How did she get so lucky?
Katy opened her eyes and started to look around Jacob’s apartment. Delphie was sitting near the bed knitting.
“Hello Katherine,” Delphie said.
“I know you,” Katy said.
“Yes, you do,” Delphie said.
“But I don’t know your name,” Katy replied. Her small brow furrowed in concentration. “Did I meet you before?”
“A long, long time ago,” Delphie said.
“Are you a friend of my Jacob?”
“I am a friend of your Jacob. I’m Delphinium. People call me Delphie.”
Delphie set her knitting down and came to the bed to shake Katy’s hand. After shaking hands, Delphie sat next to Katy on the bed.
“I thought your name might start with an ‘r’,” Katy said.
“Yes,” Delphie said. “Your Mommy is having a little bit of trouble. Your Jacob went to help her. So we have to carry on without her for a while.”
“Ok,” Katy said. “I’m glad Mommy has someone to help her now.”
“Me too,” Delphie said. “Would you like to go meet your Aunt Valerie?”
Katy nodded. “Will you help me go potty?”
Delphie helped Katy off the bed and they walked hand in hand toward the bathroom.
“I like you, Delphie.”
“I like you, Katherine.”
“Of course, Mr. Marlowe,” the receptionist said. “I can escort you back.”
“That’s all right. I know the way,” Jacob said. “Thanks for your help.”
As Jacob walked through the office, he could feel the tension crackle around him. The women office workers stood in clusters whispering to each other. As he approached the owner’s office, a dirty dishwater haired woman darted in front of him.
“Mr. Marlowe! I didn’t realize you were here,” she said in a deep Wisconsin accent. Nervous, she pulled at her light pink sweater set.
“Hi Darla,” Jacob said. “Mabel’s not here.”
Darla startled then shook her head.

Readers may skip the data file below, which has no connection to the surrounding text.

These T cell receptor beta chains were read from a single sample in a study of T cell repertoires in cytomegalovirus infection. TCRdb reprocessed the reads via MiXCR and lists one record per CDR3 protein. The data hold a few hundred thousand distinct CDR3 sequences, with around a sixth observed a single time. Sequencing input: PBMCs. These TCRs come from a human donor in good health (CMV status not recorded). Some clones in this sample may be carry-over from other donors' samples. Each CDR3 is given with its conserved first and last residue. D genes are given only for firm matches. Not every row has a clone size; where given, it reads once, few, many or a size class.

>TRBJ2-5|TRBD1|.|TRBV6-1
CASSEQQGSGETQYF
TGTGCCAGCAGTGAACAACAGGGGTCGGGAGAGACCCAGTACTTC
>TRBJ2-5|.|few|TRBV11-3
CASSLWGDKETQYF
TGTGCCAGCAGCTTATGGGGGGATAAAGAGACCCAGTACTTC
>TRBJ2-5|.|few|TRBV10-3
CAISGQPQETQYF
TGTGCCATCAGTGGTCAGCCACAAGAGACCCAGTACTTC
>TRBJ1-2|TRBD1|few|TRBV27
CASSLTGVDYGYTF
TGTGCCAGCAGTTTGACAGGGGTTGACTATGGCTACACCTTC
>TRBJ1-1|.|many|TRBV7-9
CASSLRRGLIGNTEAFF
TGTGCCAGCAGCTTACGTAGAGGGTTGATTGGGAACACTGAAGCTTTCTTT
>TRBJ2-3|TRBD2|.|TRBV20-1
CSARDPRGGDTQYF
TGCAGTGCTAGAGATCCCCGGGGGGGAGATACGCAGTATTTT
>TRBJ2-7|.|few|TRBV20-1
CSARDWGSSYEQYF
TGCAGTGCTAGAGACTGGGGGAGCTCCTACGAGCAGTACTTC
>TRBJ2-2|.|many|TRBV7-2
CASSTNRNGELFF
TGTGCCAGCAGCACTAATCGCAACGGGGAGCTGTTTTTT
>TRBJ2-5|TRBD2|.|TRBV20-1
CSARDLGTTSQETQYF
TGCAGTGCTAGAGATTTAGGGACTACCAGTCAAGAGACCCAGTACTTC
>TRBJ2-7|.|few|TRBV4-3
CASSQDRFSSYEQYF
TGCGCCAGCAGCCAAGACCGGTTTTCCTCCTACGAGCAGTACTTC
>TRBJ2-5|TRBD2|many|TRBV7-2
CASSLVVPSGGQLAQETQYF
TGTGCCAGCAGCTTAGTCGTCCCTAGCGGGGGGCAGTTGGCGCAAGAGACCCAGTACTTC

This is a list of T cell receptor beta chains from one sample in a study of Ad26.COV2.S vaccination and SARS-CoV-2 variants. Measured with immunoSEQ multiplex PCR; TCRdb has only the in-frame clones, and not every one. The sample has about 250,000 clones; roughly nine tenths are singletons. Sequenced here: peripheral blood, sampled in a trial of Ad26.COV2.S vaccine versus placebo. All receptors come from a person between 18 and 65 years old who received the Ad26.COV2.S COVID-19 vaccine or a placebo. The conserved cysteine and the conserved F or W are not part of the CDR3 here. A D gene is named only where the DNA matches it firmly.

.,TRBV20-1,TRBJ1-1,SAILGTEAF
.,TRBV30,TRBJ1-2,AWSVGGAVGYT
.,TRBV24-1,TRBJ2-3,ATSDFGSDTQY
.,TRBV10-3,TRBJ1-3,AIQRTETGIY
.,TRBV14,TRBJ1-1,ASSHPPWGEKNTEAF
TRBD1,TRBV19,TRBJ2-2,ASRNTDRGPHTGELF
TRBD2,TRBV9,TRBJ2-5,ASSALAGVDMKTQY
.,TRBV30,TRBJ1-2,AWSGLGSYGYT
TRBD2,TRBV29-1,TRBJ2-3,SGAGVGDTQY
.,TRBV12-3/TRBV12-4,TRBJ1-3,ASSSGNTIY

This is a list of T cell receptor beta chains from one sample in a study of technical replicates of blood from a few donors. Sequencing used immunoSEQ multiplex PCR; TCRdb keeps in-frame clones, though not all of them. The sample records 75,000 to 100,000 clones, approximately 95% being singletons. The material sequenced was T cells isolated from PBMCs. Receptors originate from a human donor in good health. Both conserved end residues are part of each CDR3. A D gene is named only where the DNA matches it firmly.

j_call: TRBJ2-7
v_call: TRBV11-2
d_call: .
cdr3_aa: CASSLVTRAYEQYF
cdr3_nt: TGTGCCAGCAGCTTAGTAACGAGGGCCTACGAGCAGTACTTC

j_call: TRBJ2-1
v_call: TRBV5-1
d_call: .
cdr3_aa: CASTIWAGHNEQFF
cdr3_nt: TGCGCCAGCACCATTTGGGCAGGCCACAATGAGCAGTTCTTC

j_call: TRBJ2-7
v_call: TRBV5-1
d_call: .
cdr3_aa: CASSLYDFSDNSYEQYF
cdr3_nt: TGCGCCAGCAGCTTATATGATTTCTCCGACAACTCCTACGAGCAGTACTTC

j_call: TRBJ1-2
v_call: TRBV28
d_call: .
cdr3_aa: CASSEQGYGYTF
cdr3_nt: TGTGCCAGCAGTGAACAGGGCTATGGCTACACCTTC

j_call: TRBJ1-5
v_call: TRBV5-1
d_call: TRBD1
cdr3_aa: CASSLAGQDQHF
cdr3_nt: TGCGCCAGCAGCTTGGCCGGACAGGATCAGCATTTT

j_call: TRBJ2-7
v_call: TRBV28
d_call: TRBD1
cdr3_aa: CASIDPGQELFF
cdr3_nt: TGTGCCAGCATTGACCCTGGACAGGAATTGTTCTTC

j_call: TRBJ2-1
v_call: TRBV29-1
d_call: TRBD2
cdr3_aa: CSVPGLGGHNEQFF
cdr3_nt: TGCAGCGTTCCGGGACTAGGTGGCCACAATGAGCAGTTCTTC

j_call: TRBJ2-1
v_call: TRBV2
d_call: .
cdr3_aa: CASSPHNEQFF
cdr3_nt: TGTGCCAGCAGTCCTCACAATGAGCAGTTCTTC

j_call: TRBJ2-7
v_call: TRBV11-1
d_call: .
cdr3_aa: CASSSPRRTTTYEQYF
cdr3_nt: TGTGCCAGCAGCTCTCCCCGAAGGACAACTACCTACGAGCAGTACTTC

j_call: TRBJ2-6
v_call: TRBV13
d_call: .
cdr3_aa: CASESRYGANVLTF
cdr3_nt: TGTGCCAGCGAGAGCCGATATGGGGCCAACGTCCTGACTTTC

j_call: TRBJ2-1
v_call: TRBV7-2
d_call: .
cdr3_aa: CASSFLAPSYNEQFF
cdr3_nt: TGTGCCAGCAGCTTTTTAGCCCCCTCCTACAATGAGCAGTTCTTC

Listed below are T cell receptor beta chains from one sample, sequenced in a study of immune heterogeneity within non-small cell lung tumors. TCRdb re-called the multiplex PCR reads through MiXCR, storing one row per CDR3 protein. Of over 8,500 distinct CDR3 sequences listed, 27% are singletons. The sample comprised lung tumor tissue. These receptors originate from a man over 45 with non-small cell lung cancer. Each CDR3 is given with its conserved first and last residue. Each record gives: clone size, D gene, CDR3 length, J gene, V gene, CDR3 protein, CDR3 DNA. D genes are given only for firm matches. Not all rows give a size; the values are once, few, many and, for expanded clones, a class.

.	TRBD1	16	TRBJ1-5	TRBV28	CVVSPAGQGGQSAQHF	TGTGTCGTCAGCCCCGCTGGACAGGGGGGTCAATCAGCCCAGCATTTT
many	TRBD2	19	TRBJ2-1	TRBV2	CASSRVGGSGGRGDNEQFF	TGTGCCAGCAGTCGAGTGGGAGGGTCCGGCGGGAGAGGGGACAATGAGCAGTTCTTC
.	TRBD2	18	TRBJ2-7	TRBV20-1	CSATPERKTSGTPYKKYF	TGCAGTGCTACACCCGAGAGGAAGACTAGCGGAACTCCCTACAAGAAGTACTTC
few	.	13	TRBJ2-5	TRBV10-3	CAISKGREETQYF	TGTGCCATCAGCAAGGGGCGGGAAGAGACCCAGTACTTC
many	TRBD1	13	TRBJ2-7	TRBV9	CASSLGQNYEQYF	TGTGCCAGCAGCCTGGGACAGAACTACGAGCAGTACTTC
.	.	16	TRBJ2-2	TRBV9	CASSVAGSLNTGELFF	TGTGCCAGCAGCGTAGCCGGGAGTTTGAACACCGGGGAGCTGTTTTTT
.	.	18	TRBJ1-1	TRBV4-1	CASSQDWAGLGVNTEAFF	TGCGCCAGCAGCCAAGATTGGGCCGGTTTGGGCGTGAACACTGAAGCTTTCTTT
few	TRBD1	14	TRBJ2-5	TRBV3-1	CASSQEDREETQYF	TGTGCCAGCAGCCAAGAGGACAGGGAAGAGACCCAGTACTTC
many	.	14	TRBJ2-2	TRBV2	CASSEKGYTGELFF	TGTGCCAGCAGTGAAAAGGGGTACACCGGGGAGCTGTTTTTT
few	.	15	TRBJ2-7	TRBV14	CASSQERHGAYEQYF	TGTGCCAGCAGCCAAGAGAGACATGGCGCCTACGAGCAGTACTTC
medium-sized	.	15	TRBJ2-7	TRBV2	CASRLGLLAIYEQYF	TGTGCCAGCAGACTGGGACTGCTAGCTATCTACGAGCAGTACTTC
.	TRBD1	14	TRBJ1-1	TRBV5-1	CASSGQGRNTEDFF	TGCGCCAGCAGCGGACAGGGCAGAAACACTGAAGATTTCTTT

“I need to speak with him. Is he in?”
“You have to forgive us. We’ve had a challenging day,” Darla smiled.
Smiling, Jacob let the silence drag.
“Really, sir. Today’s not a very good day to….”
Just then the owner’s office door opened.
“Jacob! How the hell are you?”
“Great. Do you have a moment?” Jacob asked.
“I was just leaving for a meeting but I always have time for my best customer.”
“This will only take a second,” Jacob said.
“Please, come in,” the owner said. “Darla, you stupid cow. I’m paying you. Can you work?”
Darla jumped and raced back to her desk.
Jacob followed the owner into his office. Ashforth indicated a chair in front of the desk but Jacob continued to stand. A glance around the tiny office told Jacob that Ashforth was moving out. Ashforth shut the lid of a toolbox stuffed full of large pipe wrenches with a flip of his foot.
“I’m here to tell you that Lipson Construction will no longer need your services.”
Jacob turned to leave but the owner said, “It’s because of that stupid incompetent bitch. You should pay ME for keeping her lazy ass here for so long.”
Jacob spun in place and moved toward the owner. Catching himself, he stopped walking. He backed to the door.
“You don’t want to make this personal,” Jacob said.
“Why should I listen to a little twerp like you?” The owner sneered. “Did you ask your Daddy first?”
“I am Lipson Construction, you stupid fuck. DO NOT MAKE THIS PERSONAL OR YOU WILL UNLEASH A SHIT STORM THAT YOU ARE NOT PREPARED FOR.”
Jacob stalked to the door. He felt the owner follow him but he refused to turn around. In his mind, he longed for the owner to touch him so that he could unleash his rage and indignation at this pathetic excuse of a man. But the owner never laid a finger on him.
“You make sure your last invoice is on my desk by the end of the week,” Jacob said. “You will hear from my lawyers.”
Yanking the door open, Jacob saw the office employees clustered around the door. He pulled a stack of cards from his pocket and gave them to the women.
“Give me a call when you need a job,” Jacob said. “Now, can someone show me the kitchen?”
“I’ll take you,” Darla said.
“Thanks. Oh, I hate to ask, but would someone mind boxing up Jill’s desk. She didn’t get a chance to do it.”
“Mr. Marlowe, I was doing that when you came in. I was going to drop it by her place tonight.” Another woman shrugged. “She sits next to me.”
Jacob smiled, nodded to the women, then followed Darla to the kitchen.
“Did you just terminate your contract?” Darla asked. She bent into the refrigerator to retrieve Katy’s medication.
“Yes,” he said. “We were unaware of the ownership change.”
“That was intentional. We wanted to keep every customer for when Mabel comes back. I’m sorry.” Darla gave a weak smile. “Guess I should get my resume together.”
“That’s probably a good idea,” he said. “Keep me in the loop, Darla. We can always use good people at Lipson.”
“I heard you had another business. Molly does your books?”